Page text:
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Proof positive. Taking Ecstasy permanently alters your brain

The first formal studies using brain scans show that regular Ecstasy users are permanently changing their brains. Isn't that bad news? Well, maybe, maybe not: our brains might take it in their stride, just as they do so much else. Charles Arthur, Science Editor, looks at the implications.

The brain scans are unequivocal. For the first time, scientists have demonstrated that long-term users of the "rave drug" Ecstasy are permanently altering their brains. The tough question now is, are they actually damaging them?

Though the effects of the changes could take years or even decades to show up, it is potentially serious news for the UK's estimated 500,000 regular "E" users, who each take one or two tablets every weekend. If the brain cannot compensate for the changes caused by the drug, the long- term effects could include widespread depression and even suicide.

That is because Ecstasy affects the production of a chemical that modulates how happy we feel. In effect, repeated use might leave the brain drained of that chemical. But scientists are still debating whether, over time, our most adaptable organ might make allowances even for that change.

The latest research by George Ricaurte, assistant professor of neurology at Johns Hopkins University, used positron emission tomography (PET) scanners, which can produce detailed images of active areas of the brain, to study two groups, each of 14 recreational drugs users.

The first group used Ecstasy and other drugs; the others used drugs excluding Ecstasy. Though small, the number is sufficient to pinpoint differences between groups using PET.

Dr Ricaurte examined the peoples' brains to evaluate the activity of the millions of brain synapses which release a neurotransmitter called serotonin - the "happiness chemical". The control subjects had normal levels of serotonin activity. The Ecstasy users, though, showed deficiencies in all brain regions.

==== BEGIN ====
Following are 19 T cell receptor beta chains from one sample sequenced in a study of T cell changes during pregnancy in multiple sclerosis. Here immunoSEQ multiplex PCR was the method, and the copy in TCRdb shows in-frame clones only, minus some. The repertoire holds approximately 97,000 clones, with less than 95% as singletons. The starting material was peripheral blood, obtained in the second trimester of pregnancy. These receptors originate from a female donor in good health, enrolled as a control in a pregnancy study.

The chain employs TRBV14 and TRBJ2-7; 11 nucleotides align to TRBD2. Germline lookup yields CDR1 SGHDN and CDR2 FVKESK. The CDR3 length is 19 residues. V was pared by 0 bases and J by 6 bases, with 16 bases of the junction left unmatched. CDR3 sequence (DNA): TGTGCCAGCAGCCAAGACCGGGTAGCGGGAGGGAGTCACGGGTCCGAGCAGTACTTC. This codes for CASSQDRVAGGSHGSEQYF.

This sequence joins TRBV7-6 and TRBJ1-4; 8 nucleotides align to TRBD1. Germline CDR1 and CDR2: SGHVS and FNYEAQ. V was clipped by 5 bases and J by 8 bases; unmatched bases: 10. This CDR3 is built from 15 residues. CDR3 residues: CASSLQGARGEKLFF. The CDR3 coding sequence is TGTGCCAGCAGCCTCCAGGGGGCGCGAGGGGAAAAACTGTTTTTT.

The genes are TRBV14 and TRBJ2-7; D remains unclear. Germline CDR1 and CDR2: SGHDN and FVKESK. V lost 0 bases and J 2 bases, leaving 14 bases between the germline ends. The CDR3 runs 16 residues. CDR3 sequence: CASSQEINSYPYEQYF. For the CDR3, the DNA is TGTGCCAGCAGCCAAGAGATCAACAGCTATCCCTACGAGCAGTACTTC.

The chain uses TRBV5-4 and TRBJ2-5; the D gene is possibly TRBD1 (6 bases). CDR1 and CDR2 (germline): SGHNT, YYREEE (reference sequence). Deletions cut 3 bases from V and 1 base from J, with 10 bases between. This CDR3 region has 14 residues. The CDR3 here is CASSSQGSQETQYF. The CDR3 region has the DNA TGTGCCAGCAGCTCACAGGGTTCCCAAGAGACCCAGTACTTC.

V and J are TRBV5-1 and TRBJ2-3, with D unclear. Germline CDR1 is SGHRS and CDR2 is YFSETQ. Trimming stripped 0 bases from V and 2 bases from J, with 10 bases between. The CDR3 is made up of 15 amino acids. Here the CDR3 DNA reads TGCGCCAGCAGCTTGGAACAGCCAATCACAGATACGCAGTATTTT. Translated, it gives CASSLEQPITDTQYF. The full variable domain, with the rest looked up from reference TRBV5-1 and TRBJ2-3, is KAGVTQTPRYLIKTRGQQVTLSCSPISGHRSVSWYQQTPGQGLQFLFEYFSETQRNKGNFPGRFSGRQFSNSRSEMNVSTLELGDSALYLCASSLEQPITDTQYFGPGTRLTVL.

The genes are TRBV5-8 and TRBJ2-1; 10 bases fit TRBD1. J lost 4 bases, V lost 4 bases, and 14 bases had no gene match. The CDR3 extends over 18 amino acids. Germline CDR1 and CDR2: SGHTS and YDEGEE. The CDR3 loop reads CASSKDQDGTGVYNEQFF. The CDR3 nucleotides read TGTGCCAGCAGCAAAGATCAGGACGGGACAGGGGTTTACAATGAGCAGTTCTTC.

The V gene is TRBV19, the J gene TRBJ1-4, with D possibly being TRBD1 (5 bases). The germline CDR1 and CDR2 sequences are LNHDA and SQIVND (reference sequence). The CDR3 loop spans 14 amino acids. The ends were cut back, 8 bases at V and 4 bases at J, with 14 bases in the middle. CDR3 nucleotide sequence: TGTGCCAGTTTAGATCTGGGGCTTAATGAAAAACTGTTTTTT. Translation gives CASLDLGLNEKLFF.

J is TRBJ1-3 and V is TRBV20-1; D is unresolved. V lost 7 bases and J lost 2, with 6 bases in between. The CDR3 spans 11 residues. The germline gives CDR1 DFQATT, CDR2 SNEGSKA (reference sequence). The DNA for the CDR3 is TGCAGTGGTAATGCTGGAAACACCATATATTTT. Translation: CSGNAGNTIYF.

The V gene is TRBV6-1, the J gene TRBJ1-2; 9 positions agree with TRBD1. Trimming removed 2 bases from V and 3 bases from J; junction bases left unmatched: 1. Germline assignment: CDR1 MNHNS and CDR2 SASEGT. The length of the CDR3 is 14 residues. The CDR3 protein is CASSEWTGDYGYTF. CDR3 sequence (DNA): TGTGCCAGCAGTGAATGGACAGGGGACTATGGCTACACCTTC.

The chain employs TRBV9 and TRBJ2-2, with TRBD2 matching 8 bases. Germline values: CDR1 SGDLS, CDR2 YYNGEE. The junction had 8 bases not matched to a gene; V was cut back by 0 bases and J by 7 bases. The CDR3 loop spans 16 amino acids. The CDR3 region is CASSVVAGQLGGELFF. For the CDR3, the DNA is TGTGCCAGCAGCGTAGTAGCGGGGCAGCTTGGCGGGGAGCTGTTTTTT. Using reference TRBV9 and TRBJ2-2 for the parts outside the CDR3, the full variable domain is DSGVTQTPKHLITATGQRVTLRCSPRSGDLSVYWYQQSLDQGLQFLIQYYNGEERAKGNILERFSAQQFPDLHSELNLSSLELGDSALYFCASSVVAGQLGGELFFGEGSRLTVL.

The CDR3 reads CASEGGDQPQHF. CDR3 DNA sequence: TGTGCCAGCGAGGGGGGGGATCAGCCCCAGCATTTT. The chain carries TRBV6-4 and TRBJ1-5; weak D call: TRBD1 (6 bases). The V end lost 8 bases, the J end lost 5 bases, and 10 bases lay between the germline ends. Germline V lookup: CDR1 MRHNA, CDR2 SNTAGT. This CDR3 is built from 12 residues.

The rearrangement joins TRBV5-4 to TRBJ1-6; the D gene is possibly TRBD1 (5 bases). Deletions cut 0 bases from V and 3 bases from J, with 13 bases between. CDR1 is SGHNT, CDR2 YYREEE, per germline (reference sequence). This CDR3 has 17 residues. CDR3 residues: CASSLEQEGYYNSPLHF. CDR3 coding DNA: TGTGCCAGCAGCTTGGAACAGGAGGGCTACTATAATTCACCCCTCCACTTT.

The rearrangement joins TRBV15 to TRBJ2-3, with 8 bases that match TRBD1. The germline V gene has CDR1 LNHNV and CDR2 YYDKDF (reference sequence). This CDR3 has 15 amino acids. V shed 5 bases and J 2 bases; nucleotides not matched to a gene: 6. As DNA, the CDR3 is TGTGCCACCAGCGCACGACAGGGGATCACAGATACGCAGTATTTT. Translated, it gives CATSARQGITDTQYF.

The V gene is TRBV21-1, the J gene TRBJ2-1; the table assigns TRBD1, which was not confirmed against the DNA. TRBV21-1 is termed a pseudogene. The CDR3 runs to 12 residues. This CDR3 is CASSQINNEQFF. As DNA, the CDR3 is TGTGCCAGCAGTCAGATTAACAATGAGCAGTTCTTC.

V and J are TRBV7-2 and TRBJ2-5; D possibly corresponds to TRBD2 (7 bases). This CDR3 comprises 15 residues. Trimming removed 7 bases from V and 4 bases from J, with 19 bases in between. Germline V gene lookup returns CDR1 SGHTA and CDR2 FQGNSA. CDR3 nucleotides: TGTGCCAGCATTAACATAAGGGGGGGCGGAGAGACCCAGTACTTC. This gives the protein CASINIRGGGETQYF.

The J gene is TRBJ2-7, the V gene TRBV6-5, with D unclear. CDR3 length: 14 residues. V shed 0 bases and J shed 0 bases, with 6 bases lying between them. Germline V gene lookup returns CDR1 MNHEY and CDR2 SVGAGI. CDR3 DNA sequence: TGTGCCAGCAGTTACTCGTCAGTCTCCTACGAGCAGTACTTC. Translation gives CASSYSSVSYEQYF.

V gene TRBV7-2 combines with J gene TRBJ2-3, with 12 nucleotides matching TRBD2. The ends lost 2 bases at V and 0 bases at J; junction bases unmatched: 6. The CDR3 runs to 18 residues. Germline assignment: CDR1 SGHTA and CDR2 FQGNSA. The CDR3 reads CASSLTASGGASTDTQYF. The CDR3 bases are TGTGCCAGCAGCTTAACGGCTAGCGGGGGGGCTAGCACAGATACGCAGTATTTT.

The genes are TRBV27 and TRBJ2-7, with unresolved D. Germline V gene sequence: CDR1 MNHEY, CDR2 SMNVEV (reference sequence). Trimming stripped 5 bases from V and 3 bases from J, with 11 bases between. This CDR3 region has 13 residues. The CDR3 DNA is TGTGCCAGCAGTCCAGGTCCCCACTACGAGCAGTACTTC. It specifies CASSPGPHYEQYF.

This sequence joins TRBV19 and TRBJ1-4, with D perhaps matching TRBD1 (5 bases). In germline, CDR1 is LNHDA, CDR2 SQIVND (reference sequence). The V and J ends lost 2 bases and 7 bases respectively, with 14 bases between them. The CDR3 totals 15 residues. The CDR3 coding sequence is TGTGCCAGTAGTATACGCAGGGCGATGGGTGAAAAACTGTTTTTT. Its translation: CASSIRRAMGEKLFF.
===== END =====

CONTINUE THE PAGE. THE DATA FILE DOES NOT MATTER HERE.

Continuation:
Una McCann, one of the team members, told New Scientist magazine that this is clear evidence that Ecstasy damages serotonin-generating synapses: "The message is that if you're going to use it, do it in moderation."

But David Concar, the deputy editor of New Scientist and a PhD in biochemistry, pointed out last night that the case against Ecstasy may not be so clear- cut. "The really tricky point about this is whether you call these changes `damage', or whether they are chemical responses to the drug which would in time reverse themselves." A scientist for the US Environmental Protection Agency commented that "there's no evidence of structural damage".

The knee-jerk reaction by drug opponents would be to point to this study as definitive evidence that Ecstasy does damage. Earlier studies using questionnaires have shown, though less convincingly than PET scans, that regular users of Ecstasy tend to be more depressed than non-users.

But that is not incontrovertible evidence of permanent damage. The human brain repeatedly demonstrates that it is capable of withstanding massive amounts of damage and rebuilding itself: people who have sufffered even serious strokes often regain many faculties, demonstrating that even real damage in which neurons actually die can be overcome.